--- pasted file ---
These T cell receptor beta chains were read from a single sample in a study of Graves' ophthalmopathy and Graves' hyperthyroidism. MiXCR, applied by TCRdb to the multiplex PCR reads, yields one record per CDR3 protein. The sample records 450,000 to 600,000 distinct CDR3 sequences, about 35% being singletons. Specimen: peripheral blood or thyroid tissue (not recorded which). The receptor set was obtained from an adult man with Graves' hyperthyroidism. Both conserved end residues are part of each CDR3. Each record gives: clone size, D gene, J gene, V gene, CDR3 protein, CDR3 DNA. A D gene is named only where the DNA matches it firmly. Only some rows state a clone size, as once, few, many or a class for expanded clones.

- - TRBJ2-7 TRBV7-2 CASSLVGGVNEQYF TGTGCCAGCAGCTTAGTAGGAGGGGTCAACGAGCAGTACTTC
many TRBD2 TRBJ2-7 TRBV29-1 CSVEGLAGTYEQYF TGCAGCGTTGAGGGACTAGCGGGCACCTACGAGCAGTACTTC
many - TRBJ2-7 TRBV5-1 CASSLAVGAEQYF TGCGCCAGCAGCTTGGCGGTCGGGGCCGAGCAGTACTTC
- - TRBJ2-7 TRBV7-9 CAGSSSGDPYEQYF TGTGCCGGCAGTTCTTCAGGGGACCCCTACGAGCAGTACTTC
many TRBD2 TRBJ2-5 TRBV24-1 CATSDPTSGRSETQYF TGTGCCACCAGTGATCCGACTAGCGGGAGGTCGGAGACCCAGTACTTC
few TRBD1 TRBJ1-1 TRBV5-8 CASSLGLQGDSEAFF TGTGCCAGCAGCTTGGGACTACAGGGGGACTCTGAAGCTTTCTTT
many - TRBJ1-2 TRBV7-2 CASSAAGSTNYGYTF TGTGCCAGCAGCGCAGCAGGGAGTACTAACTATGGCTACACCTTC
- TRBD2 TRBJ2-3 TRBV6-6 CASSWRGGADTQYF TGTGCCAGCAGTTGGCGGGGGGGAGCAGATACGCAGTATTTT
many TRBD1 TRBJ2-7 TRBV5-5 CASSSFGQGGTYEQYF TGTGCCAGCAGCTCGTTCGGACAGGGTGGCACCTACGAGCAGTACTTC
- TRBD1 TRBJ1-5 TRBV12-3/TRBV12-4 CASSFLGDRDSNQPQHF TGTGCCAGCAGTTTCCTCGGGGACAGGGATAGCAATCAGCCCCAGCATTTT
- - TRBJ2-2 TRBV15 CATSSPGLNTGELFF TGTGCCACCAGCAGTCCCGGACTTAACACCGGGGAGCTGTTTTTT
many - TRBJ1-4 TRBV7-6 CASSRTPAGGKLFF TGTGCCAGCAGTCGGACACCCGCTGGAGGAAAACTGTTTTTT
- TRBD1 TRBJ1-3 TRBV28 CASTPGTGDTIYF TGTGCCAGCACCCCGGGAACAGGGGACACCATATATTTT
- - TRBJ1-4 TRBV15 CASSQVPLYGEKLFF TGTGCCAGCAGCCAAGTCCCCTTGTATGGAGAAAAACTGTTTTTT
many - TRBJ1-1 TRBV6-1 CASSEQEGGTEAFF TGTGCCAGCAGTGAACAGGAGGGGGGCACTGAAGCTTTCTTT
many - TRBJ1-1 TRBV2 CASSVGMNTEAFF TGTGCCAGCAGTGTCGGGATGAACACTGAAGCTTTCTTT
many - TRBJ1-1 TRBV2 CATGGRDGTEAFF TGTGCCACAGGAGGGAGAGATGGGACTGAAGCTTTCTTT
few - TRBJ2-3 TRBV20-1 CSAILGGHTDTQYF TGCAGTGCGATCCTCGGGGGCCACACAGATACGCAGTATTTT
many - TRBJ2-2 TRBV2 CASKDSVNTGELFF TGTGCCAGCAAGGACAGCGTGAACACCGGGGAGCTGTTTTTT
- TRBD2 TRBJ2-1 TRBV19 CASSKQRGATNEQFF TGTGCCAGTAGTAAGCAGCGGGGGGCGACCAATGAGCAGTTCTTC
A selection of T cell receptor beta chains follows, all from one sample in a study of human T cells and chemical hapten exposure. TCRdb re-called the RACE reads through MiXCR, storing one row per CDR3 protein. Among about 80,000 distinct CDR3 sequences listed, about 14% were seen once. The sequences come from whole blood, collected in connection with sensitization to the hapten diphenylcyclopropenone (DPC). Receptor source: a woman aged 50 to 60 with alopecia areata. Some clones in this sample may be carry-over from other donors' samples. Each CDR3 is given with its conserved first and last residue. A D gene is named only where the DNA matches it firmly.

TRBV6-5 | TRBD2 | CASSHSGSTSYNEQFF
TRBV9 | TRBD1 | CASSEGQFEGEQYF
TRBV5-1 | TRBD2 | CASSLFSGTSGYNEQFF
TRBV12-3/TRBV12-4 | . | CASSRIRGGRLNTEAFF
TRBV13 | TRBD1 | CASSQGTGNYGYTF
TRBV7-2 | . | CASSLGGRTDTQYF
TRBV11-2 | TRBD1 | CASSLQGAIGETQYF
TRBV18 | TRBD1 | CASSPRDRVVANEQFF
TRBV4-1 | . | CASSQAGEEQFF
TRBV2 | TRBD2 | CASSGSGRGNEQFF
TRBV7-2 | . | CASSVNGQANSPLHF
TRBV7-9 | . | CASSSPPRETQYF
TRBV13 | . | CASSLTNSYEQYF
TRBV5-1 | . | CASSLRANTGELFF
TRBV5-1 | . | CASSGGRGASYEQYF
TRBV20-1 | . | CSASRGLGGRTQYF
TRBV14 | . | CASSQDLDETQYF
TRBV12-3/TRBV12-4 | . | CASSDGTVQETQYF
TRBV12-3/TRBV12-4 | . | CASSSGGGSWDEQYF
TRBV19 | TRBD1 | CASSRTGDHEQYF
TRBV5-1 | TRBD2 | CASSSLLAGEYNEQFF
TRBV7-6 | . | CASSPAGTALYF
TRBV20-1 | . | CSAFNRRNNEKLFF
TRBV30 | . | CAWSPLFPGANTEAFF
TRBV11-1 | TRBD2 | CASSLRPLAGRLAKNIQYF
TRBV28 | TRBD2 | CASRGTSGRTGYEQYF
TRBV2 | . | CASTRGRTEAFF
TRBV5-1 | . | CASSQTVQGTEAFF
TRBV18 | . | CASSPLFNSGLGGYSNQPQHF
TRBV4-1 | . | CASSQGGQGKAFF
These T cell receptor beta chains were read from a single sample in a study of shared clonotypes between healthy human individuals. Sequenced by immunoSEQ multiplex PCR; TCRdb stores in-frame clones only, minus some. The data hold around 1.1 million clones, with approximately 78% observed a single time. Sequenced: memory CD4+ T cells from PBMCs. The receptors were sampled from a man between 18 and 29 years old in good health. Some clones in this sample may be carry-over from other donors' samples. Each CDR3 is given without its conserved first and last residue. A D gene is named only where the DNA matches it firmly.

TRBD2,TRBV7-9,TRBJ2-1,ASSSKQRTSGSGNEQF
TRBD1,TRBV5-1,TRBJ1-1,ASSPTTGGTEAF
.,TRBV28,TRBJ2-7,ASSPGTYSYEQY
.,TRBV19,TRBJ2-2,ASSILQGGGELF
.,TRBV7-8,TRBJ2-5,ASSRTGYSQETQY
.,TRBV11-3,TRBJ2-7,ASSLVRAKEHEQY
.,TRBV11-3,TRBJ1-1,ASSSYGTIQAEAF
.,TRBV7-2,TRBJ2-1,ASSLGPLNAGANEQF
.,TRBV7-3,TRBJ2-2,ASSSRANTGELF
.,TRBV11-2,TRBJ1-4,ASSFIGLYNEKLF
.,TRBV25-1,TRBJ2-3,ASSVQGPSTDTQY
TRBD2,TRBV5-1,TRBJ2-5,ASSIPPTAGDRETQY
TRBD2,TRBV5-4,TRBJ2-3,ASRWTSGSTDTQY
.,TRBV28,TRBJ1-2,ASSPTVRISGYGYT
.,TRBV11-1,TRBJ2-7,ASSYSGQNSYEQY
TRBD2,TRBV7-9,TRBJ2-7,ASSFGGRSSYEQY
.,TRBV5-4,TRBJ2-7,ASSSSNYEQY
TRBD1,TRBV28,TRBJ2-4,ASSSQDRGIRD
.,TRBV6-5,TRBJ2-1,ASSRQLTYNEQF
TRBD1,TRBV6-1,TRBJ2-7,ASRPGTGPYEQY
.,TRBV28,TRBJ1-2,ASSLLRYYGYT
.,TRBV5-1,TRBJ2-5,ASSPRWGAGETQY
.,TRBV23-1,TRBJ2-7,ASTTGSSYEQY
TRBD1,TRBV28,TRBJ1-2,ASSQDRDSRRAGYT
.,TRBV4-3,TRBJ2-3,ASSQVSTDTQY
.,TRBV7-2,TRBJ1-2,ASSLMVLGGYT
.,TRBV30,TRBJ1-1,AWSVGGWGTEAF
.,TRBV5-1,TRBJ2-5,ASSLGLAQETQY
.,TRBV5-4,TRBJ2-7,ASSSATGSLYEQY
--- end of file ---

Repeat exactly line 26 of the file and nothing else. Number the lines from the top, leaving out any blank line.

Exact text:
TRBV12-3/TRBV12-4 | . | CASSRIRGGRLNTEAFF